BRIARCLIFF, N.Y. -- Seven local Girl Scouts have earned top honors for giving back to their community, Briarcliff-Pocantico Scouting officials announced recently.
The prestigious Gold Award, earned nationwide by only 5 percent of eligible girls, is the equivalent to a Boy Scout achieving Eagle rank, they said.
To earn the award, the six Briarcliff High School Ambassador Girl Scouts and one alumna identified important community causes or issues and then created take-action projects to address them.
Each Gold Award project requires a minimum of 80 hours, Scout officials said, and demonstrates leadership, global application, and sustainability.
The winners, and their outstanding 2015 Briarcliff projects, are:
- Sarah Allen -- “Education for Visitors of Friends and Relatives Regarding Malaria.” Sarah created a malaria prevention pamphlet in several languages and delivered educational programs at Senegalese and Haitian community centers. A post-program survey confirmed that participants acquired new knowledge about malaria prevention measures (nets, medications, repellents).
- Erynn Altabef -- “Gardening for Hunger.” Erynn created a garden to grow healthy foods for individuals and families with food insecurity. Twice during the year, an intergenerational team plants and harvests potatoes, garlic, kale and carrots; they then deliver these vegetables to local food pantries. Over the past two years, Erynn’s garden has yielded hundreds of pounds of healthy foods.
- Jacqueline Contento -- “Find Your Happy Place.” Focusing on the needs of homeless and economically disadvantaged children, Jacqueline worked at a homeless camp to enable many children to have a more enjoyable and enriching camp experience. Through her effective fundraising and community drives, she provided many camp supplies, as well as organized special events for the camp, including a day of play, a pizza day, and a visit from the ice cream truck. She continues to be an advocate for the homeless.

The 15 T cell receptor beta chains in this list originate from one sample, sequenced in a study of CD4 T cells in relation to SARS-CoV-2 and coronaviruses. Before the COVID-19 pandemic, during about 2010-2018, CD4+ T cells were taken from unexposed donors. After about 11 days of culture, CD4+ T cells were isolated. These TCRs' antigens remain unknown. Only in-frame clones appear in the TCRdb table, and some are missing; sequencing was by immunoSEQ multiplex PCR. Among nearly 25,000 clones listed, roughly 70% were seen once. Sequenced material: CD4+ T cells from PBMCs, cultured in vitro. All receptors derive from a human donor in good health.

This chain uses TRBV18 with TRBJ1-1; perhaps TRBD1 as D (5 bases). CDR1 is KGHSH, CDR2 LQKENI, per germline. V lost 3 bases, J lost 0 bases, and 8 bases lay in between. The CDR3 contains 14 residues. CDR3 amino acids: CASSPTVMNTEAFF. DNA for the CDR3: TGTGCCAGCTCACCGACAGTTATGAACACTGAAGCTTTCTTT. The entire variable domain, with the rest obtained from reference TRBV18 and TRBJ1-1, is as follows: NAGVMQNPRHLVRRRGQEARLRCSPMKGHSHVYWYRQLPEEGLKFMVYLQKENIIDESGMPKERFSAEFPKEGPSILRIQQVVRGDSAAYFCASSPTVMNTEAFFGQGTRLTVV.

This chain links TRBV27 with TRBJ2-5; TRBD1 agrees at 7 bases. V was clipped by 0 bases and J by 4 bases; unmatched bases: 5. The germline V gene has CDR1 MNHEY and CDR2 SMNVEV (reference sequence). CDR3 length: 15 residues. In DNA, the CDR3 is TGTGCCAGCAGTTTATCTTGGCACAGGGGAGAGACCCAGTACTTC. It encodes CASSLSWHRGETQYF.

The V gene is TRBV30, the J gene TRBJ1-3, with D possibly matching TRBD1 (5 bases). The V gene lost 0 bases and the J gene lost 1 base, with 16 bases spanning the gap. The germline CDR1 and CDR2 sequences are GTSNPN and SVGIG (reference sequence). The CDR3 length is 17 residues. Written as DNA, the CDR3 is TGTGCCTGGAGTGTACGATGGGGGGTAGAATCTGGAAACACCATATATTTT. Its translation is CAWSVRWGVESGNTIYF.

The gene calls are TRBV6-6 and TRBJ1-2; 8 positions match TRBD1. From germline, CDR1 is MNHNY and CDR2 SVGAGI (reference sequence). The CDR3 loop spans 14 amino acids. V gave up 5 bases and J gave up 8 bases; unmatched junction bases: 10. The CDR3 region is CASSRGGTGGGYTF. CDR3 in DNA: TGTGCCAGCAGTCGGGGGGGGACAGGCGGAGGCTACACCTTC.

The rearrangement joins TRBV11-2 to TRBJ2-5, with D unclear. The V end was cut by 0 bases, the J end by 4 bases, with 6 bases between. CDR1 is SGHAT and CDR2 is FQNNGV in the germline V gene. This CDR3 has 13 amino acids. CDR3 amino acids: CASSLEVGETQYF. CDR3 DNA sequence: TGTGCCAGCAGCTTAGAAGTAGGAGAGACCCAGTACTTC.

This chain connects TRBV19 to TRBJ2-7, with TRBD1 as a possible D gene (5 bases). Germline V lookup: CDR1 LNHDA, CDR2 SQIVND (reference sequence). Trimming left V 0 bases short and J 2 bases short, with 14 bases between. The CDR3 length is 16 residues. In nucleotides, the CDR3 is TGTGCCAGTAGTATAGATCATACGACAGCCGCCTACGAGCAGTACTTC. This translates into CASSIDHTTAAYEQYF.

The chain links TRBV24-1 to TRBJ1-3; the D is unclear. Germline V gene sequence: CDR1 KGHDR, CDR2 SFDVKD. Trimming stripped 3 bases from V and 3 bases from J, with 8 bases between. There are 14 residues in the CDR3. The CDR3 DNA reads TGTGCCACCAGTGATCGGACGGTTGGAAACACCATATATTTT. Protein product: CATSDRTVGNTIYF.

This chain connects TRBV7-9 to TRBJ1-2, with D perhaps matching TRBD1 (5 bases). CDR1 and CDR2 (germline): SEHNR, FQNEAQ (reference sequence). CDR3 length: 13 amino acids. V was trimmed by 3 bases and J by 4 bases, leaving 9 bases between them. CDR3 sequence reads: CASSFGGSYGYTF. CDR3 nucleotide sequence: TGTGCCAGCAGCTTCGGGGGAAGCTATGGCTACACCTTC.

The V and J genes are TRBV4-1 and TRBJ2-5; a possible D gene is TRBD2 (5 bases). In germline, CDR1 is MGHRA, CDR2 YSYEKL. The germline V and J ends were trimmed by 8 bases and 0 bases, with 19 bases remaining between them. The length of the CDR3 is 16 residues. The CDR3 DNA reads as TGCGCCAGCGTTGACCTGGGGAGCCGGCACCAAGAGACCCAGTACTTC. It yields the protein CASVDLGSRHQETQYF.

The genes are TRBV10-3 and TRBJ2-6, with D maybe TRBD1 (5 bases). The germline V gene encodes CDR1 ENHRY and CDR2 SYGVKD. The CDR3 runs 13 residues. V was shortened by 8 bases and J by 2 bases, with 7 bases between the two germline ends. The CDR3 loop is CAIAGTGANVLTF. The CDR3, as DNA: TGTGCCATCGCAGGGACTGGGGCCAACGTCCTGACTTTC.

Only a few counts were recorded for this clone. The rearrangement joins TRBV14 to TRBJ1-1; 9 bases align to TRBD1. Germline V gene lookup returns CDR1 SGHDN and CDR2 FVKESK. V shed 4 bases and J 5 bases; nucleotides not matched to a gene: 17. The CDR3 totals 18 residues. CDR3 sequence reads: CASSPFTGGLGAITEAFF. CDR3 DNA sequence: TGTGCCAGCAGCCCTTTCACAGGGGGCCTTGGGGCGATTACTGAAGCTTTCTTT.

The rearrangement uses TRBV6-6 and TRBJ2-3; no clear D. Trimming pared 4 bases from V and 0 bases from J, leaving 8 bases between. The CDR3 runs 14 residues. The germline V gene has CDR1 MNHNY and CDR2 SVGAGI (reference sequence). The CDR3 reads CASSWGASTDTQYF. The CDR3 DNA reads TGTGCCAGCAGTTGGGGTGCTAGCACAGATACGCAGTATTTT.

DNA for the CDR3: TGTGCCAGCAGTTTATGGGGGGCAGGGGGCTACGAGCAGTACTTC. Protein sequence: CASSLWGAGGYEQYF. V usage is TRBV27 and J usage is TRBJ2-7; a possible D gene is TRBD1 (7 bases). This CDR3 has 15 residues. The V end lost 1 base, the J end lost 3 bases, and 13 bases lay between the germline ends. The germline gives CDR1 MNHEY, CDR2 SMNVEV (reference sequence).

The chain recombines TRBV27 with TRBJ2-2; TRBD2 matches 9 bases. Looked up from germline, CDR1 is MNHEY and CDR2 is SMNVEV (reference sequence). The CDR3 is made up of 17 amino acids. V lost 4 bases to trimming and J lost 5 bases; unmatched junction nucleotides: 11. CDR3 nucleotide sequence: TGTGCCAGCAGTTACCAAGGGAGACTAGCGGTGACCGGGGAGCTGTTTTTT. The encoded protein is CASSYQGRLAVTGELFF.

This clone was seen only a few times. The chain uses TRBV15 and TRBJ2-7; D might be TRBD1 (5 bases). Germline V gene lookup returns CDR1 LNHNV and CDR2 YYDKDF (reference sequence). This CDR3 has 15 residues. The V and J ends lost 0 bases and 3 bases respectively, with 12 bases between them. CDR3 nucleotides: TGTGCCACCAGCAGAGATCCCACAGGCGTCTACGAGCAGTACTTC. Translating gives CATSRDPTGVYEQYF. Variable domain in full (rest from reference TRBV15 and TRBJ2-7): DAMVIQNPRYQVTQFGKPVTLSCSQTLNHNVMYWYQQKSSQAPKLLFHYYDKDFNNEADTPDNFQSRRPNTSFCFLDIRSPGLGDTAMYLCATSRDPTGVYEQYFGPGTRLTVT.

- Lauren Friedman -- “Look-Focus-Snap.” Lauren taught children at a local community center a new lifelong skill: how to use a digital camera and make photo collages as presents. She designed a series of lesson plans, created a PowerPoint presentation and donated cameras so teachers at the center could continue the program with new groups in the future. Lauren continues to offer this program in her community.
- Alena Galen -- “Differences Are Blessings." Alena, using her own personal journey as someone with a rare disease, wrote a children's book about her experience and developed a pamphlet to share ideas about empowerment. She delivered a series of lectures to help raise awareness and sensitivity among educators, health professionals and young people with and without special challenges.
- Lexi Grasso -- “The Importance of Nutrition and Hydration for Female Athletes.” Lexi created and distributed a brochure based on national nutritional guidelines to guide young female athletes on how to properly fuel and hydrate their bodies for maximum effectiveness.
- Allie Herskovitz -- “Monarch Migration Matters: A Project of Waystation Gardens, Education and Advocacy.” The historical monarch butterfly migration is severely threatened by loss of milkweed habitat, Scout leaders said. To address this catastrophe, Allie worked with an intergenerational team to create three monarch waystations in two communities, developed a variety of stand-alone educational programs for children and adults, and initiated a campaign of letter writing and emails to state and national leaders.
The seven will formally receive their awards in March 2016 when Girl Scouts also celebrates the 100th anniversary of the Gold Award.
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